Recipient: Gerry, Elbridge
[dateline] Braintree Octr. 25. 1779
[salute] Dear Sir
Yours of the 4. is before me.1
Mr. Dana, I think will accept. I have no personal Objection to either of the Gentlemen
You know more of the political Character of one of them, than I do. With the other
I never had any personal Misunderstanding. He has Abilities and he has had his Merit.
But he has been in the Center of Disputes so much, that you must have learned perhaps
more of his public Conduct than I have done, certainly enough to determine your Judgment.3
Mr. D and the D[octo]
r are much attached to him; Mr. L. and Mr.
, much against him.4
He has formerly written some Things well on the American Question. In France he wrote
one good Thing. But he has had Connections in Change Alley, which in my Opinion ought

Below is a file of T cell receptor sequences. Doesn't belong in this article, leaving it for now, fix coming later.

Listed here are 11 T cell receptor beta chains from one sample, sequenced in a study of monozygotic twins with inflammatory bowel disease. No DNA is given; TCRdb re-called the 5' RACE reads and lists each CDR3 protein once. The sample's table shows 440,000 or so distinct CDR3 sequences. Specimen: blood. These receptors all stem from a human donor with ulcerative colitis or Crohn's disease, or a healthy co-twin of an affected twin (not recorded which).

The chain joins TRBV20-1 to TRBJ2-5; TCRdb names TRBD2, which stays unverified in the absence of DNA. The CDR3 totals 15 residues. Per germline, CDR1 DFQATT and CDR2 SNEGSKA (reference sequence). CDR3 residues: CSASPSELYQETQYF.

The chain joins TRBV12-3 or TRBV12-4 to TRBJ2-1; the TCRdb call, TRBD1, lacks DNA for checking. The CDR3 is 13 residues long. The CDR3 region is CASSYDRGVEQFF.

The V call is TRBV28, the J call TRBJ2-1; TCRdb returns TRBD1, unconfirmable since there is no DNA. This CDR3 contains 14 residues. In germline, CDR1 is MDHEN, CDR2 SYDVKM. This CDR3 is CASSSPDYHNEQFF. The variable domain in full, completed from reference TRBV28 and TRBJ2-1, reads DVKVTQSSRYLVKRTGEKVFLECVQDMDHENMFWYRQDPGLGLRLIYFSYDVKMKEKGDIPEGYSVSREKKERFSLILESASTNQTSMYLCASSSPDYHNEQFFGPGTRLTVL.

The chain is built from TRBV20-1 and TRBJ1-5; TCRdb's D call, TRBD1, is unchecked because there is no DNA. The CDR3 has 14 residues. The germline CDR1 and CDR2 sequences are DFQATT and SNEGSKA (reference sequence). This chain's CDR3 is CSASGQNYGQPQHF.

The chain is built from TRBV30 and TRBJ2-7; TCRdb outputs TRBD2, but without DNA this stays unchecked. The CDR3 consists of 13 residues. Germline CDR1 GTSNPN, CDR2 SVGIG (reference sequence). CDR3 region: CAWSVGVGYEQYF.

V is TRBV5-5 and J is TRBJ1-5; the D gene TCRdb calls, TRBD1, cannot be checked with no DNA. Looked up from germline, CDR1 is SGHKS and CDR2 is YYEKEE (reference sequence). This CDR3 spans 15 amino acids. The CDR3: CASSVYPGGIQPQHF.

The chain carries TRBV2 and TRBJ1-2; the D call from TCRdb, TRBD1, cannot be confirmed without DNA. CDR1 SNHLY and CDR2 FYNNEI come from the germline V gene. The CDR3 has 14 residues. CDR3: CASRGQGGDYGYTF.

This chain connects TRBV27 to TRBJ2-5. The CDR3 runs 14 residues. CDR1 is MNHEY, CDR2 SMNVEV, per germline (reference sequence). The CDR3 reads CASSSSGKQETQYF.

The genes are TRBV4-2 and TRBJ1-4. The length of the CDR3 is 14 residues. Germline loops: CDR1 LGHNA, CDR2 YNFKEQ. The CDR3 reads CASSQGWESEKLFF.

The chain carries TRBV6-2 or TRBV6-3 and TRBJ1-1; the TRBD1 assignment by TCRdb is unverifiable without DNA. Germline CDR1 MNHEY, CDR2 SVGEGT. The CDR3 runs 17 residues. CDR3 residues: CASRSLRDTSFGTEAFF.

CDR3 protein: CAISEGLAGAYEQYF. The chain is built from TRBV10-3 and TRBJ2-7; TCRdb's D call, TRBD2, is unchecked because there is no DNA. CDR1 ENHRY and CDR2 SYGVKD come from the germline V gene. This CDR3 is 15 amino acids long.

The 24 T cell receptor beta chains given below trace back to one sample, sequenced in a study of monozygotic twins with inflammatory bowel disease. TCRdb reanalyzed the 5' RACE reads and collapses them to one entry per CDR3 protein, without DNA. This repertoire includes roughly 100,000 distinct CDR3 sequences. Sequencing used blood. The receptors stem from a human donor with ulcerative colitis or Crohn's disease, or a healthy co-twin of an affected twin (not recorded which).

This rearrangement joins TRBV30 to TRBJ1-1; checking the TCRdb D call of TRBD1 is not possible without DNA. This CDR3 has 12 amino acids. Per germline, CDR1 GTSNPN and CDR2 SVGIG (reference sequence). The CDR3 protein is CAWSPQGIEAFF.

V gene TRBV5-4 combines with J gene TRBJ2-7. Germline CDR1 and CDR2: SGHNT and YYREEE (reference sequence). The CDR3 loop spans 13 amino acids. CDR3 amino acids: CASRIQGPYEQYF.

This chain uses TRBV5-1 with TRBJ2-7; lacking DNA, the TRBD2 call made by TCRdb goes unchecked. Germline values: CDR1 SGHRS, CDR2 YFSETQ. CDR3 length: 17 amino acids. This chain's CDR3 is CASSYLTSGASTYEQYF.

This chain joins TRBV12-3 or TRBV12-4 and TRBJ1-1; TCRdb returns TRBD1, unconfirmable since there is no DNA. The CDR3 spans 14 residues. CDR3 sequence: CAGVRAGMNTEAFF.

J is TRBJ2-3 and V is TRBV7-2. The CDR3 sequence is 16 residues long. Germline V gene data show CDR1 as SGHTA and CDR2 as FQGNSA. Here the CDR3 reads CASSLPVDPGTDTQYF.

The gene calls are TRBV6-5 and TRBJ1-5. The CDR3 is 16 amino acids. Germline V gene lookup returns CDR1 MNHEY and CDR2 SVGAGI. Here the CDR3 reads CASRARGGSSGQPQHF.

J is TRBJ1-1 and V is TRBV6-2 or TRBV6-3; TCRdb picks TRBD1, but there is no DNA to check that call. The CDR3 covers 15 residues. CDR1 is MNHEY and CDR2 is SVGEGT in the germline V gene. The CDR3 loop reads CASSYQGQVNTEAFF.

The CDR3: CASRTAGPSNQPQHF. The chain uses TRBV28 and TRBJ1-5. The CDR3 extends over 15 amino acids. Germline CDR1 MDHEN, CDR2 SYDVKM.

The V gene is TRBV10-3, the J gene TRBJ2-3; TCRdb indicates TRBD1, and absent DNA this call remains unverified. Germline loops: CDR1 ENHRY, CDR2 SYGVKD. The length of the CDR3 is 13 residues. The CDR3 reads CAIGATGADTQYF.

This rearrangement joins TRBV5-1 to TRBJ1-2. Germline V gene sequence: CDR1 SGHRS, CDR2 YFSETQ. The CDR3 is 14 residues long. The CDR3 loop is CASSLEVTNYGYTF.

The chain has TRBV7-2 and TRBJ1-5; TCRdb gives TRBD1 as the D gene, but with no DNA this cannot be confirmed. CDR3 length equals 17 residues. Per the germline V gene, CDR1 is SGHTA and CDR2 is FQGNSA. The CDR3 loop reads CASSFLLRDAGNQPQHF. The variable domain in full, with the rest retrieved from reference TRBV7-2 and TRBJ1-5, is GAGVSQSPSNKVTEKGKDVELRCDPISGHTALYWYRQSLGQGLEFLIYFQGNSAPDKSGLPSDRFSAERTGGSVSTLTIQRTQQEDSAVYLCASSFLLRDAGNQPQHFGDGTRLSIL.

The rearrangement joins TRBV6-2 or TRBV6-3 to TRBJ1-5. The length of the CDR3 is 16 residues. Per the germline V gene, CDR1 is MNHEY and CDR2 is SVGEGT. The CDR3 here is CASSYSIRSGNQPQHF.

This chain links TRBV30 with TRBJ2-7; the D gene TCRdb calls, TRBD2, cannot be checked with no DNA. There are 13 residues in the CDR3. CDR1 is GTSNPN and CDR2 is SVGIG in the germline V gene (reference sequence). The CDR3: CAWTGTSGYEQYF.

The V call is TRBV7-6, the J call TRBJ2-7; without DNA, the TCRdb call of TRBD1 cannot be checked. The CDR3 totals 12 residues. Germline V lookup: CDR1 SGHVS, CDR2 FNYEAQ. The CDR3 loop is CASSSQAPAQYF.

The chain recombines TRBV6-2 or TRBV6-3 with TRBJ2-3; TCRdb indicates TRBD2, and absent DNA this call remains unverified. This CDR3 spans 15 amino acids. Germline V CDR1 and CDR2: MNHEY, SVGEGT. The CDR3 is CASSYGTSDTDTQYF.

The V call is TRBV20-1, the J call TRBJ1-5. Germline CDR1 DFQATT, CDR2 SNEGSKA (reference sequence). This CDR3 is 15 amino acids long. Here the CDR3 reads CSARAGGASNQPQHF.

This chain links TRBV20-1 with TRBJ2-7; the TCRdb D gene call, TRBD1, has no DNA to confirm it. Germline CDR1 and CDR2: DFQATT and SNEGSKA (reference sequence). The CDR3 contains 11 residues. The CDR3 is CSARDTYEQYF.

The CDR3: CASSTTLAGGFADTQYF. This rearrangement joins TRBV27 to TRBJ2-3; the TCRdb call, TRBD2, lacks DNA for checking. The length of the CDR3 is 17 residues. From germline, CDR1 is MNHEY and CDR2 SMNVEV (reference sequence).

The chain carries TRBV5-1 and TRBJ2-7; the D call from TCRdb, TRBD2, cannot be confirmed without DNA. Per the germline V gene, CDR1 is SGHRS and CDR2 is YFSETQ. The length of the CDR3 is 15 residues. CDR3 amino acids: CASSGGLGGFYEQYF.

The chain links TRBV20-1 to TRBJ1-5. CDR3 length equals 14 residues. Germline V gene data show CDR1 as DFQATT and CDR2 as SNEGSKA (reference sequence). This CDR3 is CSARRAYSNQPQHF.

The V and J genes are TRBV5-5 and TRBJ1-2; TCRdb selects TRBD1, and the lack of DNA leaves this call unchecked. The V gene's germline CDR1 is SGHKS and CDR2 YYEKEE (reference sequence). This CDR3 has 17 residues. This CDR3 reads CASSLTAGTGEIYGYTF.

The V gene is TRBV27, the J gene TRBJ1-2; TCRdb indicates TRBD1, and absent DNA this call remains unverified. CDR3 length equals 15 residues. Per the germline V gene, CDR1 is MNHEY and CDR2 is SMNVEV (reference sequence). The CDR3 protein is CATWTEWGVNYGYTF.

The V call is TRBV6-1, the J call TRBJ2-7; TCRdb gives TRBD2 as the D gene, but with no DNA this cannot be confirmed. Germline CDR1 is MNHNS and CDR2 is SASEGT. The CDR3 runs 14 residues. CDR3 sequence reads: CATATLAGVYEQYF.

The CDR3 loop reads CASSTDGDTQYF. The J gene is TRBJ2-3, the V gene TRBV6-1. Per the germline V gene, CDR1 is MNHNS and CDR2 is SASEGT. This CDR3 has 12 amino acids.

to be renounced forever by him, if he is appointed to any Place, because I have no
Imagination that any Thing can be concealed from Ld North, that is written to any
one in Change Alley. I mention nothing of Religion nor Morals, for in these Respects,
I suppose Objections are no stronger, than against others, whom it would be Blasphemy
I mention these Things in Confidence.
Pray let me know, what is become of my Accounts and Vouchers; and whether there are
any Objections to, or Speculations about them.
[signed] John Adams